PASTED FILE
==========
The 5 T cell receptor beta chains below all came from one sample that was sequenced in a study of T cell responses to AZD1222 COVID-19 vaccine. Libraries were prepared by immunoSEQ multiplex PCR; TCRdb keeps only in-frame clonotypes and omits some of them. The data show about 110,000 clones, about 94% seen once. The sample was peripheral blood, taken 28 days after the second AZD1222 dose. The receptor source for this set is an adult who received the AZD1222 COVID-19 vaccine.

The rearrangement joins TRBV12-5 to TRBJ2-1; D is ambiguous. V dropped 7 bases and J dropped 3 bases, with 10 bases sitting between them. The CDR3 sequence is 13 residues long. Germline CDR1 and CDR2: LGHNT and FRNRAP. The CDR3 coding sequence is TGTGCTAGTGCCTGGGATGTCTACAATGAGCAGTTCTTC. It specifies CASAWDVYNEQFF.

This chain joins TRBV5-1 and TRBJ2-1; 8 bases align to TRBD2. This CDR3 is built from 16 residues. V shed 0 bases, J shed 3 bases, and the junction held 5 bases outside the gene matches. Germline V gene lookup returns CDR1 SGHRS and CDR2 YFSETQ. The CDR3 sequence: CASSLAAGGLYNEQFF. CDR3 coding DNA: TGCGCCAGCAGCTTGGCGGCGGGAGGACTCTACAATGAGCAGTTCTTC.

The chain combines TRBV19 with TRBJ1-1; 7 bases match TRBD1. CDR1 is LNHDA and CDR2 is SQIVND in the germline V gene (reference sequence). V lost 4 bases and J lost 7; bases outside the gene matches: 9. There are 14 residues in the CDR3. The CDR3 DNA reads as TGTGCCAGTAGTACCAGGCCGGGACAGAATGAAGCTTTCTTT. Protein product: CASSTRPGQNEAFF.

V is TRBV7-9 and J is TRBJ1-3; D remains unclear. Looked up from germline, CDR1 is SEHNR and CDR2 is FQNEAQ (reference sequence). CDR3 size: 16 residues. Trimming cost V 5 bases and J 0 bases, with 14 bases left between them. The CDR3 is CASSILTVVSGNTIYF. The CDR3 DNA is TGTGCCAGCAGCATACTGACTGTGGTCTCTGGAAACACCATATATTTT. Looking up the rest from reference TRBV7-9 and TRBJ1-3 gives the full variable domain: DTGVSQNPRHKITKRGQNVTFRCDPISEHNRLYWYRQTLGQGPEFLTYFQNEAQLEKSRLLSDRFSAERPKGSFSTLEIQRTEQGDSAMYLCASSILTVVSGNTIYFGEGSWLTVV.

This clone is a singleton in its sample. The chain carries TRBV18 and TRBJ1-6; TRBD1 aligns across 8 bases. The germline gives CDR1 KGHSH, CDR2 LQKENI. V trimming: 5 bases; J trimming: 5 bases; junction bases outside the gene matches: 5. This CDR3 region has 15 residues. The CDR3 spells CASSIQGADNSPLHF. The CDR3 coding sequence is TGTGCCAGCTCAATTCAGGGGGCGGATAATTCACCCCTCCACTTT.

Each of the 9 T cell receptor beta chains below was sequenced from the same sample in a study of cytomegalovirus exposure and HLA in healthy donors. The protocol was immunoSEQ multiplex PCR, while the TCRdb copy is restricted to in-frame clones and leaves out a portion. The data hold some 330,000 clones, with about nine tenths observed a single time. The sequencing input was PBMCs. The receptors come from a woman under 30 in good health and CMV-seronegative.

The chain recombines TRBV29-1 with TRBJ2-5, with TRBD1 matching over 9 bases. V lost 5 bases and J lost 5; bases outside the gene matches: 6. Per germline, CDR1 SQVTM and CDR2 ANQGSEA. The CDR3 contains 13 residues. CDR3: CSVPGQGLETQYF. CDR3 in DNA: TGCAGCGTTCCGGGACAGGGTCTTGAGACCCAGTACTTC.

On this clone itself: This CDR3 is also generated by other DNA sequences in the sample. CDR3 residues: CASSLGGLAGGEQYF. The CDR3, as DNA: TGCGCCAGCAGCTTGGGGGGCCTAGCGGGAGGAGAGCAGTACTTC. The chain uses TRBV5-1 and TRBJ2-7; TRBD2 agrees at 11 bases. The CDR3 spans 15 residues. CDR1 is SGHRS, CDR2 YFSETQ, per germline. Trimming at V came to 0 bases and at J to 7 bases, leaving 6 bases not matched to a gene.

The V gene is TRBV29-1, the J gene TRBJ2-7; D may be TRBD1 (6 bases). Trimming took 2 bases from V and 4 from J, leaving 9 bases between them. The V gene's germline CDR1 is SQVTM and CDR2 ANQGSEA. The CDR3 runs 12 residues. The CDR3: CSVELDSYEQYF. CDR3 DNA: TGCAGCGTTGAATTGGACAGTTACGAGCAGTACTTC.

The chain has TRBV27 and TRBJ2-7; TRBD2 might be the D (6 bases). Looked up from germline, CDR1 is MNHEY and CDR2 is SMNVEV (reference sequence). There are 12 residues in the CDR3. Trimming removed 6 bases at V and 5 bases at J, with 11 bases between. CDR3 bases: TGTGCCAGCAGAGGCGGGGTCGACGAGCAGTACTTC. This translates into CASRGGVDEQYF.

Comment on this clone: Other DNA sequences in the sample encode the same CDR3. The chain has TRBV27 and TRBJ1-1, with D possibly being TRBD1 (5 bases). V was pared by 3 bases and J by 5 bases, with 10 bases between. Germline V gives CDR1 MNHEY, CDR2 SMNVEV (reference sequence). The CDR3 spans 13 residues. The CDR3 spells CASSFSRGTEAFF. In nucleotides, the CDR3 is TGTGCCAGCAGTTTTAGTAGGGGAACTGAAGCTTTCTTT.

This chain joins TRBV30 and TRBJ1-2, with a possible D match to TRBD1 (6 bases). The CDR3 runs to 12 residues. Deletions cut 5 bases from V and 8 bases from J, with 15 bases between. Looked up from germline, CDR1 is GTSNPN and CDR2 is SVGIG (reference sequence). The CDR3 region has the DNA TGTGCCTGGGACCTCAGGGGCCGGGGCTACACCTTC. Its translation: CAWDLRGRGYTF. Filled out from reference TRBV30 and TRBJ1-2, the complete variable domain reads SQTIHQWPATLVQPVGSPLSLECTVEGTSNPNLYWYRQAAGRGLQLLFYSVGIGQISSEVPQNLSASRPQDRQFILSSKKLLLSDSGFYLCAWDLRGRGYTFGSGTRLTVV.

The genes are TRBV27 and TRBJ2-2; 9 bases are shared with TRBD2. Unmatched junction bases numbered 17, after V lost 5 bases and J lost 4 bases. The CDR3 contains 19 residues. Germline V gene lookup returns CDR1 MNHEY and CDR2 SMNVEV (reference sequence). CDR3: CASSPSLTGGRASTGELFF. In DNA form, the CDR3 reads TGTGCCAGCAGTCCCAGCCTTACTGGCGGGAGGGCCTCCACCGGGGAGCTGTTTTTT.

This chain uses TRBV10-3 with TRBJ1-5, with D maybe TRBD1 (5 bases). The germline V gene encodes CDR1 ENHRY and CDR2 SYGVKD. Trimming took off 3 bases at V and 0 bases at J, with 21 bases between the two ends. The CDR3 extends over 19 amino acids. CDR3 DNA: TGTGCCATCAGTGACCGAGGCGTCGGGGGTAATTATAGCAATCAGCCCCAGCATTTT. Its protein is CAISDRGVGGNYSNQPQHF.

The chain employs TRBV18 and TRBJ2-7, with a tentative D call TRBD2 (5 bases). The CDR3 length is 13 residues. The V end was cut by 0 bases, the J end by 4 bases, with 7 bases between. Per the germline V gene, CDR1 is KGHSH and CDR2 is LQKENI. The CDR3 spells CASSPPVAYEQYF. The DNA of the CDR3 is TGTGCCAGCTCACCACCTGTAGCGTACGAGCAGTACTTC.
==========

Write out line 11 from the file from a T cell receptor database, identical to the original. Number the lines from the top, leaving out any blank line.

The chain has TRBV27 and TRBJ2-7; TRBD2 might be the D (6 bases). Looked up from germline, CDR1 is MNHEY and CDR2 is SMNVEV (reference sequence). There are 12 residues in the CDR3. Trimming removed 6 bases at V and 5 bases at J, with 11 bases between. CDR3 bases: TGTGCCAGCAGAGGCGGGGTCGACGAGCAGTACTTC. This translates into CASRGGVDEQYF.